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US factory orders rebound in May
[WASHINGTON] New orders for US-made goods rebounded in May, suggesting a turnaround in manufacturing, though business spending will likely contract again in the second quarter amid cheaper crude oil as the Covid-19 pandemic depressed global growth.
The Commerce Department said on Thursday factory orders increased 8.0 per cent after falling 13.5 per cent in April. Economists polled by Reuters had forecast factory orders increasing 8.9 per cent in May.
Factory orders dropped 10.3 per cent year-on-year in May. Manufacturing, which accounts for 11 per cent of US economic activity, appears to be regaining its footing, but a resurgence in coronavirus cases amid the reopening of businesses threatens the budding recovery.
The Institute for Supply Management reported on Wednesday that its measure of national factory activity jumped to a 14-month high in June.
Unfilled orders at factories nudged up 0.1 per cent in May after falling 1.5 per cent in April. Inventories at factories rose 0.2 per cent, while shipments of manufactured goods increased 3.1 per cent.
Transportation equipment orders soared 82.0 per cent in May after tumbling 48.9 per cent in the prior month. Orders for motor vehicles and parts gained 28.3 per cent. Machinery orders rose 0.5 per cent. Orders for electrical equipment, appliances and components increased 1.0 per cent.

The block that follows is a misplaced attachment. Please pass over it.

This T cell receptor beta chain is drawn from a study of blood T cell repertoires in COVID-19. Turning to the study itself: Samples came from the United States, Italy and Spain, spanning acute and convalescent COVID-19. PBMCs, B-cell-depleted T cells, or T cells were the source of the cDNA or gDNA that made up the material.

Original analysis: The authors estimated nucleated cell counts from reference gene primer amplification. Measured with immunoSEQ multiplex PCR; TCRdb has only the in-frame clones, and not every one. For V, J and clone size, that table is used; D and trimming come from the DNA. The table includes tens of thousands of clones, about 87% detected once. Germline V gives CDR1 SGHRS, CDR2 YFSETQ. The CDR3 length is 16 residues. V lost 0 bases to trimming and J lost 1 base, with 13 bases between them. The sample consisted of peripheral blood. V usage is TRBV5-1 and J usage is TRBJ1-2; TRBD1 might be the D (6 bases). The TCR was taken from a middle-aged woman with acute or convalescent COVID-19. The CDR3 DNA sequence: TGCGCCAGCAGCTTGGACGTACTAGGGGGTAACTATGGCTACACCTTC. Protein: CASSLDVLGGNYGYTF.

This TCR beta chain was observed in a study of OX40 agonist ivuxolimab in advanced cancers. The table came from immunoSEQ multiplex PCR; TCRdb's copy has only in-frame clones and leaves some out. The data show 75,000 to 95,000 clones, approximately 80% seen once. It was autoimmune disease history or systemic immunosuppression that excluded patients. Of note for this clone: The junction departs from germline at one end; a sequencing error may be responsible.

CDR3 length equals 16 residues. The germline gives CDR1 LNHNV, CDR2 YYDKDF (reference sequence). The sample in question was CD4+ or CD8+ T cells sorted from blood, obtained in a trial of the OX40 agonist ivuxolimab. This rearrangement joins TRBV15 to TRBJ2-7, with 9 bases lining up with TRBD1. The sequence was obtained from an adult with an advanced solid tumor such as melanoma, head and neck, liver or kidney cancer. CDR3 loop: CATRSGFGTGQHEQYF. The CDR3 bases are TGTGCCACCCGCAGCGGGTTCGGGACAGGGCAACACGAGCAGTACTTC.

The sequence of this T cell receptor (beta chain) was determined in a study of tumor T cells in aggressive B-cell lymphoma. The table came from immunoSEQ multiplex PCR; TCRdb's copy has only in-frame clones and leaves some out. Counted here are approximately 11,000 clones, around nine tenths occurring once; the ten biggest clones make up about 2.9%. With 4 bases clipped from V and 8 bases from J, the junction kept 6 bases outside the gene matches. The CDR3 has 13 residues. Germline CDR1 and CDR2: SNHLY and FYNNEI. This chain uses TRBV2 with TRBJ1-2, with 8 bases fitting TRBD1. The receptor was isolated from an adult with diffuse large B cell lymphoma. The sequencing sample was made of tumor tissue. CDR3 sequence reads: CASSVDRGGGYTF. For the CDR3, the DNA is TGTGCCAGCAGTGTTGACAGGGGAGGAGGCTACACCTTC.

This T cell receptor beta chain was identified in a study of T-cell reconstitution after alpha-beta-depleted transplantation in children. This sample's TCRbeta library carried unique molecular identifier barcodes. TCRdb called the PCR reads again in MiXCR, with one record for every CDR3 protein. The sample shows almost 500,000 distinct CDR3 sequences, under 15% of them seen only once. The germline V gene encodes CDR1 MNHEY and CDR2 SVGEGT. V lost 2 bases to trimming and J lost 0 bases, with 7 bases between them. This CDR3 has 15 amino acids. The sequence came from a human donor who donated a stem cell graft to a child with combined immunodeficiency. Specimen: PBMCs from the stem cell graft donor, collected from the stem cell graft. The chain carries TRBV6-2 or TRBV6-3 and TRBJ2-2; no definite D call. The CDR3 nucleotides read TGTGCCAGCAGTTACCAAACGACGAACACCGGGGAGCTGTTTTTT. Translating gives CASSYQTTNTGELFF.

The government also reported that orders for non-defence capital goods excluding aircraft, which are seen as a measure of business spending plans on equipment, rose 1.6 per cent in May instead of increasing 2.3 per cent as reported last month.
Shipments of core capital goods, which are used to calculate business equipment spending in the GDP report, increased 1.5 per cent in May, instead of rising 1.8 per cent as previously reported. Economists expect business spending to contract in the second quarter, the fifth straight quarterly decline.
The Atlanta Federal Reserve is forecasting gross domestic product plunging at a record 36.8 per cent annualised rate in the April-June quarter. The economy contracted at a 5.0 per cent rate in the first quarter, the sharpest decline since the 2007-09 recession.